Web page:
The Nation

opinion

Smaller
Larger
Comment

The Saudis helped create a monster they can't control in Iraq

Iraqi Shiite tribesmen brandish their weapons as they gather to show their willingness to join Iraqi security forces in the fight against Jihadist militants who have taken over several northern Iraqi cities.//AFP Photo

Iraqi Shiite tribesmen brandish their weapons as they gather to show their willingness to join Iraqi security forces in the fight against Jihadist militants who have taken over several northern Iraqi cities.//AFP Photo

The governments of Saudi Arabia and Qatar are very loudly blaming the "sectarian and exclusionary policies" of Nouri al-Maliki for the violence in Iraq. They're not wrong, but this also deflects from an issue they'd rather not discuss - the role of wealthy funders in the Gulf in helping the Islamic State of Iraq and the Levant (ISIL, also known as ISIS) rise to prominence.

Qatar has officially stopped giving aid to more radical groups under US pressure, and Saudi Arabia has also backed off its support of the rebels, a process the culminated in the removal of spy chief and Syria point man Prince Bandar bin Sultan earlier this year, but private donations from Saudi Arabia and the Gulf states - notably Kuwait - have likely continued.

For the last few months, the Saudi government in particular has been attempting, somewhat awkwardly, to both continue to fund non-extremist groups fighting Syria's Bashar Assad while combating the growth of al-Qaeda and its affiliates and offshoots. The kingdom has good reason to fear the revival of an al-Qaeda-like group with wide territorial ambitions. The government claims to have broken up a terrorist cell in May that had links to both ISIL and al-Qaeda in the Arabian Peninsula. ISIL has also reportedly launched a recruitment drive in Riyadh.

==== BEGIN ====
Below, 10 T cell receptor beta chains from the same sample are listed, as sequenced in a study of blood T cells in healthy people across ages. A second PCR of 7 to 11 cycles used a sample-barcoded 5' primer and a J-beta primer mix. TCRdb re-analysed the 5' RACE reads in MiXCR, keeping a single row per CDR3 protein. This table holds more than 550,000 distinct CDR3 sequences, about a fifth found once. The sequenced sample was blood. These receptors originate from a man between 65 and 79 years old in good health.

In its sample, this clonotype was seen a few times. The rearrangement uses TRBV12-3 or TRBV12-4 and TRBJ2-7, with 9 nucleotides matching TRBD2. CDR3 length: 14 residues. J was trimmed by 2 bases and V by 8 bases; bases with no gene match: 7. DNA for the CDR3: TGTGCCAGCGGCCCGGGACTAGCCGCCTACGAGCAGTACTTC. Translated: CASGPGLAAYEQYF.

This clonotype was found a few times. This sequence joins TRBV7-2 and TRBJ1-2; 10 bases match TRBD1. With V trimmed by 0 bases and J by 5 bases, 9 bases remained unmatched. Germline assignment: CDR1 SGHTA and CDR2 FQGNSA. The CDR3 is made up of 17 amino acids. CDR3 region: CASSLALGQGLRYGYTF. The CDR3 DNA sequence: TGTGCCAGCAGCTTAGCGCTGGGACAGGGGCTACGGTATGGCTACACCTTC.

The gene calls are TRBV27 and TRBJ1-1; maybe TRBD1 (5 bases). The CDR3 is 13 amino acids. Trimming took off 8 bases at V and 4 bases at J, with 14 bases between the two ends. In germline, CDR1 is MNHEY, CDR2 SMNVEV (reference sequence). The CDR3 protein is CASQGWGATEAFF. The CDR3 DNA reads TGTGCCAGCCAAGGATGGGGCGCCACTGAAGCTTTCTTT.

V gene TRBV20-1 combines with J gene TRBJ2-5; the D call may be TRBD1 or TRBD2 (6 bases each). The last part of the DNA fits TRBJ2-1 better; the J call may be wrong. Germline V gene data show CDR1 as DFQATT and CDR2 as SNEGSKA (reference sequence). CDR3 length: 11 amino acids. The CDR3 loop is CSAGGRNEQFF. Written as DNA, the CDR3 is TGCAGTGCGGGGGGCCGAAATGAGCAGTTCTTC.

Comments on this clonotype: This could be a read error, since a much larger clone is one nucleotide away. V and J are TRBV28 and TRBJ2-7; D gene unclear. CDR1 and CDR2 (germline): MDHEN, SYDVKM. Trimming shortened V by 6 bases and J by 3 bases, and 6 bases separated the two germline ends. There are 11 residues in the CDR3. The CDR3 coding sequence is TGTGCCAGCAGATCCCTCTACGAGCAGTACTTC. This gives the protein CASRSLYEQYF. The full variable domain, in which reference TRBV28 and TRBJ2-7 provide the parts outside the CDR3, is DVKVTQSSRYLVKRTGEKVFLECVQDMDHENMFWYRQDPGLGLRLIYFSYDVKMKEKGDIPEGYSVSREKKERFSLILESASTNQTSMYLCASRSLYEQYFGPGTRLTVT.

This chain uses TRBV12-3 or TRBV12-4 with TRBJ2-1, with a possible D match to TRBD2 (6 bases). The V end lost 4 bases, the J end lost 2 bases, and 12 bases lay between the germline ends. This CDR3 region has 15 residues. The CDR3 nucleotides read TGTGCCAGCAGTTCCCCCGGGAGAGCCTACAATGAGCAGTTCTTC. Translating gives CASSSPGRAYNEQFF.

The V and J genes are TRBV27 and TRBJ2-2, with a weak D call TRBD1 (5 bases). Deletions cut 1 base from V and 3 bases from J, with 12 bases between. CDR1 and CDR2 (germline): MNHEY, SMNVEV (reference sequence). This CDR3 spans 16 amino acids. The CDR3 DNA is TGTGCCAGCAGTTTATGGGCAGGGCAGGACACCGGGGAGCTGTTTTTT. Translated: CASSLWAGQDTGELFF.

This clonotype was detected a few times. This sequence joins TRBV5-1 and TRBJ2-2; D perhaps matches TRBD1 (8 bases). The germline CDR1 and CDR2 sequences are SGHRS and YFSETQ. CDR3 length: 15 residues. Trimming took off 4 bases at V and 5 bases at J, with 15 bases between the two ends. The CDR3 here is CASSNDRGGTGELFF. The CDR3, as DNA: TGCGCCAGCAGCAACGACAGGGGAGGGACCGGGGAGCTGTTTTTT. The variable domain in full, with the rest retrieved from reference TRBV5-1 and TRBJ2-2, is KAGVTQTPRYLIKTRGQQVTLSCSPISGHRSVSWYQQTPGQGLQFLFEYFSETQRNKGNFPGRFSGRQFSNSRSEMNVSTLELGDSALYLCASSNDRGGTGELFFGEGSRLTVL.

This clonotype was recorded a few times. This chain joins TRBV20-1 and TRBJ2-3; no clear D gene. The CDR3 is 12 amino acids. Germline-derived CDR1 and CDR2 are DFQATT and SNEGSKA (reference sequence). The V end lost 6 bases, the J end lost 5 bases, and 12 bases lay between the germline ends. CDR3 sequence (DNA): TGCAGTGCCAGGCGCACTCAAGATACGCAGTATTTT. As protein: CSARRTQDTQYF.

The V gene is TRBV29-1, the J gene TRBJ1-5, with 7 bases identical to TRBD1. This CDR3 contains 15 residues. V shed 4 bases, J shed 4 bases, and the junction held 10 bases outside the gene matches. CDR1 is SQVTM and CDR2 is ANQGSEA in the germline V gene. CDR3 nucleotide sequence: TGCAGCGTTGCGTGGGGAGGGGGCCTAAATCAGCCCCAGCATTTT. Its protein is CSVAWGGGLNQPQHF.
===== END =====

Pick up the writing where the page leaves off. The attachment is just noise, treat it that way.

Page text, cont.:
Al-Maliki has accused both Saudi Arabia and Qatar of directly supporting the group. The Gulf monarchies would certainly prefer to see his Shi'ite-dominated government replaced, but in addition to the risk of blow-back against their regimes from ISIL terrorism, the geopolitical situation in Iraq seems unlikely to work itself out in their favour.

Saudi Arabia, in particular, has watched with growing alarm in recent months, and relations between the US and Iran have begun to improve. Now, thanks to the Iraq crisis, we're seeing the nearly unprecedented possibility of US-Iranian security cooperation to help resolve the situation.

None of the likely outcomes in Iraq - a prolonged period of violent chaos in Iraq giving extremists a new base of operations, unilateral Iranian intervention, US-Iranian cooperative intervention - is going to be viewed very favourably across the Gulf.

I doubt the plan to fund the Syrian rebels is working out quite as anticipated.


Comments conditions

Users are solely responsible for their comments.We reserve the right to remove any comment and revoke posting rights for any reason withou prior notice.